My heart belongs to Scotland

Trip Start Jun 02, 2010
Trip End Oct 03, 2010

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Flag of United Kingdom  , Scotland,
Monday, September 20, 2010

Okay, so the Lake District may be my idea of heaven, but Scotland is still my favorite place. Ever. Of all the places I have traveled there is something about Scotland that pulls at my heart and I feel like I am home whenever I am there. I don't know what it is that connects us to certain places, but I have a connection to Scotland that is beyond my understanding. But I don't need to understand it because whatever it is, it makes me happy. So the moment I was back in Scotland I felt content. I admit, I was a little concerned about the tour I had signed up for. Yep, I signed up for a tour. I originally planned to visit the Highlands on my own, using my BritRail pass. However, I soon realized that with the weather and my already shaky health, that would just be a big pain in the patooty. Plus, a lovely Australian girl recommended Haggis Adventure tours to me. So I thought, "Why not?" I mean, with a name like Haggis you can't go wrong, right? Right.

Our tour started out Saturday the 18th of September, and from the get go I knew that I was going to have a blast. We were all doing the 7 day Island Explorer tour. This would take us through Inverness and Lock Ness area, the Isle of Lewis, The Isle of Skye and down through Glen Coe. There were only 9 of us to begin with, so we started out in a shuttle van. However, starting Sunday we would add on 13 more from the 10 day tour. The 7 of us clicked very well. We were all different and from different back grounds, but we all got on perfectly. And then there was our lovely tour guide, Alan. Alan has to be my favorite tour guide. EVER. He, of course, was Scottish and had lots of experience and knowledge so that we were constantly provided with historical information mixed in with fun anecdotes. He also wasn't afraid to tell a few inappropriate but highly entertaining jokes. I found myself always laughing, which is a glorious thing.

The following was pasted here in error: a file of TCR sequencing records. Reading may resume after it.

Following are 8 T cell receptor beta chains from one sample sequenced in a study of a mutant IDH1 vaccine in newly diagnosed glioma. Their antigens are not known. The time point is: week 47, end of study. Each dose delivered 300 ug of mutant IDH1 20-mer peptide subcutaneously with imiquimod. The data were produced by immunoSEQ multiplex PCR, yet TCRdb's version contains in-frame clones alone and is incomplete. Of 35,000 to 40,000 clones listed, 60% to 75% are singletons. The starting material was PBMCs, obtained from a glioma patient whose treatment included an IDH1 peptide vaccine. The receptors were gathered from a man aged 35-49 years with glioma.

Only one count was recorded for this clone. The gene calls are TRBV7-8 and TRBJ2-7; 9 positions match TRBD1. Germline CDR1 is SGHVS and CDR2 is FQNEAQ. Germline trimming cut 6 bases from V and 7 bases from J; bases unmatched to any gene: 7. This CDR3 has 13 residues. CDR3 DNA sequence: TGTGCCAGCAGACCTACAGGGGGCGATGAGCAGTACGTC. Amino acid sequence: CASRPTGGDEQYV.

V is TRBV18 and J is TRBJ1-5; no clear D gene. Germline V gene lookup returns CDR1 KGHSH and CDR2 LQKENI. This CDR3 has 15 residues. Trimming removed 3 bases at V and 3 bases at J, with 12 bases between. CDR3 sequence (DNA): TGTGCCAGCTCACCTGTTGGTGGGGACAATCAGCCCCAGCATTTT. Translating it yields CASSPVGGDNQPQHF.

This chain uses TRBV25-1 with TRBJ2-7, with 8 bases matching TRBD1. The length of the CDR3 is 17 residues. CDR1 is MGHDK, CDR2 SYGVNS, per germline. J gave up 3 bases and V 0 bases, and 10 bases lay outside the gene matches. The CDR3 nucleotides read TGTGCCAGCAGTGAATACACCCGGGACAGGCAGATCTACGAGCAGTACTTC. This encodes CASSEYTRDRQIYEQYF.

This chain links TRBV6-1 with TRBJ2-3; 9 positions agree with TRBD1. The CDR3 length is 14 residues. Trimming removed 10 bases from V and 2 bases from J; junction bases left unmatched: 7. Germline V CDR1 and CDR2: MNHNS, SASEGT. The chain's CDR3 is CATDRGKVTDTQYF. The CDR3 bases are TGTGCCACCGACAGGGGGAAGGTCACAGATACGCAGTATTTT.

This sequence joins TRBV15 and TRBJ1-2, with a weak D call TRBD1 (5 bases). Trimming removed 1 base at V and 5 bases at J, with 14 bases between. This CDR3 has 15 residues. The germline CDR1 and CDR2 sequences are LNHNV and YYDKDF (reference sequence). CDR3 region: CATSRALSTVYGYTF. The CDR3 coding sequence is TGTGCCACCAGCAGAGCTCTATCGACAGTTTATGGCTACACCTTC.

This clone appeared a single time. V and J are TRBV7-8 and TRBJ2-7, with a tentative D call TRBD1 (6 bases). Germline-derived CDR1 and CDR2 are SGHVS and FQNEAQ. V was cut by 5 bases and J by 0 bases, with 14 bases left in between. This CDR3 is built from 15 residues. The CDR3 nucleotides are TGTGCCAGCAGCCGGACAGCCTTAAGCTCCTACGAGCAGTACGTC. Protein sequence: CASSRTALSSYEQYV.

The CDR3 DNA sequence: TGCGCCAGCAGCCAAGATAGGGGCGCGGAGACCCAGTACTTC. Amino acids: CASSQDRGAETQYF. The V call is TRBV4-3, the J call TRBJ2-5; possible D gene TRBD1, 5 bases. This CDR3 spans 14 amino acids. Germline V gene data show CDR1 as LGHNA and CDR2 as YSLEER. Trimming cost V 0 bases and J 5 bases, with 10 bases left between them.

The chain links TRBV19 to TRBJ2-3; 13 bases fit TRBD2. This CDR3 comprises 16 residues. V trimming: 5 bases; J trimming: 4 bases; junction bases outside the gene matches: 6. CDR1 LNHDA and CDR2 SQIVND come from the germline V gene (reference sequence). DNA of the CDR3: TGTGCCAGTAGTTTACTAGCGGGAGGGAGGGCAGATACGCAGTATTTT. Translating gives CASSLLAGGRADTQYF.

We did too much in our seven days for me to give you a play by play. It would be tedious for all concerned. So instead, I will give you my overall impressions. Obviously, you can tell that I was in love with the country from the very start. There is something wild, rugged, and positively breath taking about the terrain. It captures your heart and steals your soul. It would be so easy to fall into some romantic daydream about the highlands. It is the perfect setting for two strangers to meet, on a hill side, as the wind blows your hair about and carries your fears away...NOT that I ever allowed myself to daydream as we drove north. No, never. That would be so unlike me. Eh hem.

So we made our way up to Inverness, the gateway city to the highlands. Also the capital of the Highlands. We didn't spend much time in the city itself since we had tons of ancient sights and historic castles to see. We did go out that night, however, and got to see a live band playing traditional folk music. That was fun. The next day we headed up to Loch Ness and got to see the glen where Harry Potter's lake scenes were filmed. OOOh nerdy fun times. Then we ended the night at a lovely hostel that was so homey, warm, and had a bar right there. Can someone say convenient? At this point we had added on 13 more people, and with the exception of one person, everyone got along perfectly. It was like a constant party with culture and beautiful scenery thrown in as a bonus. Could anyone ask for more? I say they could not.